Get Professional Help with Your Holiday Parenting Plan
If you find yourself in a situation where you cannot come to an agreement with your ex about holiday parenting/custodial time during COVID-19, it might be time to consider getting outside help rather than battling things out in court. One method that has worked well for many couples is mediation.
Mediation is a voluntary process in which a neutral, third-party mediator guides the discussion toward peaceable and workable solutions that all participants can agree to. It costs only a fraction of the cost of going back to court, and sessions can be done in person or remotely, whatever the participants are most comfortable with.
At Advanced Mediation Solutions (AMS), we have several years of experience helping couples with divorce mediation and mediation for all other types of family legal issues. We have worked successfully with countless couples over the years, and we may be able to help resolve your parenting/custodial time issues. To get started, message us online or call our office today at (856) 669-7172 for a free consultation.
A question I often ask clients when they come to me for a consultation for divorce mediation, “Are you each emotionally ready to mediate your divorce”? Many times, I get a look of confusion, they must be thinking, “well yes, why else am I here”.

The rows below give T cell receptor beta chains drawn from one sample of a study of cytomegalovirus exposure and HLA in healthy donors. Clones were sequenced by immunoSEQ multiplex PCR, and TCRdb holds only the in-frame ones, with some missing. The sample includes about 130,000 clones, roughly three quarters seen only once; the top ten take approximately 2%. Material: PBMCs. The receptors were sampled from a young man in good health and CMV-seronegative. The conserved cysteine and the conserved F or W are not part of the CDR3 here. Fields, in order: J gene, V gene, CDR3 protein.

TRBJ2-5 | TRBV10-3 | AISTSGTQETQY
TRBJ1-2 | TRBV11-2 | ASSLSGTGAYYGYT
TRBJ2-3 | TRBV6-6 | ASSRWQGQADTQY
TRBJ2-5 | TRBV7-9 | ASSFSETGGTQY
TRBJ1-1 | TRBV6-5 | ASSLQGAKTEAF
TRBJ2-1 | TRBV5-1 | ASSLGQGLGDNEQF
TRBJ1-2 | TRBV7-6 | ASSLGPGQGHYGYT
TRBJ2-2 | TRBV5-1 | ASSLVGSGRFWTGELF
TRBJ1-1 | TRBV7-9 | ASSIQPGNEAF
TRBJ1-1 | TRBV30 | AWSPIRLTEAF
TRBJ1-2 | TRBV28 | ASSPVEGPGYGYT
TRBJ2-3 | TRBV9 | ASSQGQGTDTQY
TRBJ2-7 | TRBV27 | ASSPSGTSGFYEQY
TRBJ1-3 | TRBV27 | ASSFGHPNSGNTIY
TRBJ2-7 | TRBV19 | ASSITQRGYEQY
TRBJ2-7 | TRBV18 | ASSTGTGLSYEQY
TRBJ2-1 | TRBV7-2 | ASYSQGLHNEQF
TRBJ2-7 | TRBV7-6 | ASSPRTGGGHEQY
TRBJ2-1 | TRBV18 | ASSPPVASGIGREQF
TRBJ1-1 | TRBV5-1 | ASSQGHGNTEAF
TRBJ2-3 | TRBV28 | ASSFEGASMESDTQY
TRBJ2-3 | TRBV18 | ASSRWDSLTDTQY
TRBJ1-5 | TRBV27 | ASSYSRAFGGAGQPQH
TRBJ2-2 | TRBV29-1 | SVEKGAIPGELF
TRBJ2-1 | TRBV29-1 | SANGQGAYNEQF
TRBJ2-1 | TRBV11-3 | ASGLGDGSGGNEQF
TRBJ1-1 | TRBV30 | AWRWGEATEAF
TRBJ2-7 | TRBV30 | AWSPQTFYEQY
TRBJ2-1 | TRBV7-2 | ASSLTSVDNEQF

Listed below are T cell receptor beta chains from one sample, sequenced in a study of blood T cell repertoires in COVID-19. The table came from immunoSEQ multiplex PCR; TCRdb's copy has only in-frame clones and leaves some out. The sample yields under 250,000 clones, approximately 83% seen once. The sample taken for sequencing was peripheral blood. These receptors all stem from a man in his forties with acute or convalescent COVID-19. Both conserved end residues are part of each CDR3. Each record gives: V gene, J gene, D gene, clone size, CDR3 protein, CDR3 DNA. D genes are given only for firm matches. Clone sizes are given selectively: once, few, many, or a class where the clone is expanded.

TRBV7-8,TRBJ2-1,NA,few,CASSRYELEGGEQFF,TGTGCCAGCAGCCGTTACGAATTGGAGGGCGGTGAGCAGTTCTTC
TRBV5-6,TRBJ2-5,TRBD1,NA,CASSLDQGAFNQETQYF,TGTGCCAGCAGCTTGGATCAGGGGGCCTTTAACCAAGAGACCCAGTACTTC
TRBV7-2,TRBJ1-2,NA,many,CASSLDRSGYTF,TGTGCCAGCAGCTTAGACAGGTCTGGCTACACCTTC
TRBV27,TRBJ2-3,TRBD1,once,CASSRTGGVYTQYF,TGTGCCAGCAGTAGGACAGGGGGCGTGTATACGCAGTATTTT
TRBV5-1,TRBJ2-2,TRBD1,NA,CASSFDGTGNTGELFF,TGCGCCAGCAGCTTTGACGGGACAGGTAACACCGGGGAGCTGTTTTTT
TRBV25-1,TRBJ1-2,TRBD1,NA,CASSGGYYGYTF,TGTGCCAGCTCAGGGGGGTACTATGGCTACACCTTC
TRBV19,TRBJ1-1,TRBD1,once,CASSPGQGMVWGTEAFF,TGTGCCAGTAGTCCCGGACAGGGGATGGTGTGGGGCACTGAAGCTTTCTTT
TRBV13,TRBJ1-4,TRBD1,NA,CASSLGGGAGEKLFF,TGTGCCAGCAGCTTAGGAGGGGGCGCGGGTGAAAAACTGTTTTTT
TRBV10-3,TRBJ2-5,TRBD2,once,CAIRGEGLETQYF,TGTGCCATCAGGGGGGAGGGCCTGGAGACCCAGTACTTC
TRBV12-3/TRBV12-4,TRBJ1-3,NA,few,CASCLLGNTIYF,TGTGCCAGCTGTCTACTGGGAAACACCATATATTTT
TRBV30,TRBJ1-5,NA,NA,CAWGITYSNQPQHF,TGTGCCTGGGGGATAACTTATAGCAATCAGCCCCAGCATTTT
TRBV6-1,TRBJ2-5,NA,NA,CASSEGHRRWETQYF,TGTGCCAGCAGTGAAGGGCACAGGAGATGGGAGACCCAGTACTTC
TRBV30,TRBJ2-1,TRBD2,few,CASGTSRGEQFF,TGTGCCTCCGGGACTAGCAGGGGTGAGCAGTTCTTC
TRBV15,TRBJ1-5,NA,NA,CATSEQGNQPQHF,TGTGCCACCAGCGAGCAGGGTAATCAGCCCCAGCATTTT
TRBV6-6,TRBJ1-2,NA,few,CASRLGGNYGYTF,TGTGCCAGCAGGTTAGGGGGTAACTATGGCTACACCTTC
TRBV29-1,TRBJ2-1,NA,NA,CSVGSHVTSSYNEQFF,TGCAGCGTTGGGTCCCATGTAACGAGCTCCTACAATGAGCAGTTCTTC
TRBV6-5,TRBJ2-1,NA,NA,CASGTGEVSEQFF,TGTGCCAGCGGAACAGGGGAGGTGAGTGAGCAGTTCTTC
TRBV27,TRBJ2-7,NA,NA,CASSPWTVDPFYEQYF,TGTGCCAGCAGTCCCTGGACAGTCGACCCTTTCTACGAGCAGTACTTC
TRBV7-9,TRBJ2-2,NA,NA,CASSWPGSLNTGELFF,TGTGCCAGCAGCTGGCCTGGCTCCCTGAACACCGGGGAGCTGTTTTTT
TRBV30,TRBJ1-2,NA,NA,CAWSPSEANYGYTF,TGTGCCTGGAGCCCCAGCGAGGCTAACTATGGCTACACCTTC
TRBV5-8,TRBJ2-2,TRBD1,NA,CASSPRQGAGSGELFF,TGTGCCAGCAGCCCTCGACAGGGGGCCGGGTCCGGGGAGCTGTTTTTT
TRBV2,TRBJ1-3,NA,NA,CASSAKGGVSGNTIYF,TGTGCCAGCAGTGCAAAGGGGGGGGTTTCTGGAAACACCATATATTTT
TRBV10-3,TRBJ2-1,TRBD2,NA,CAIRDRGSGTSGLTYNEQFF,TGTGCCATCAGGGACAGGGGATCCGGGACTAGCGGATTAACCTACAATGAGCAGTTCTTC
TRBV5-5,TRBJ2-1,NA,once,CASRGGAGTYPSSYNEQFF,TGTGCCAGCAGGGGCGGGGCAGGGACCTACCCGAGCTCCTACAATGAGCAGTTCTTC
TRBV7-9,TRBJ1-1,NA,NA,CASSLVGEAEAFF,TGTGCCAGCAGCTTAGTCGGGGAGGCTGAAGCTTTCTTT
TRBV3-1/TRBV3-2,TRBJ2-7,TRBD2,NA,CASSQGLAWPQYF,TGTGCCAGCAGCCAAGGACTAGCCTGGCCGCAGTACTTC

In reality, the question means so much more. Different clients have different reasons for agreeing to mediate their divorces. The overwhelming majority of our clients feel that it is a much better way to divorce because it gives them the power to control the outcome.
They decide that no matter what led them down this road, that really doesn’t matter, what matters is how they wish to proceed. They are trying their hardest to protect their children and themselves from an adversarial process which would stir up contention and emotional strife. They want to resolve their divorce in a civil manner, so they can preserve delicate family relationships.
Some people decide that they want to save money and that becomes the focus and the main goal of divorce mediation. Totally understandable, most people look for the most cost-effective way to proceed in most things.
Some individuals may choose mediation for one reason and then use the mediation process as a way of “getting back” at their soon to be ex-spouse for years of what they believe were injustices or even the reason for the divorce.
When it comes to divorce mediation, those couples who are truly successful are the ones who have decided and are emotionally ready to move forward, even if they still have certain conflicting emotions about their divorce. They choose to temper their emotions and truly focus on the future and the best way of moving forward, understanding that it is a negotiation and that there are issues on which they are willing to compromise.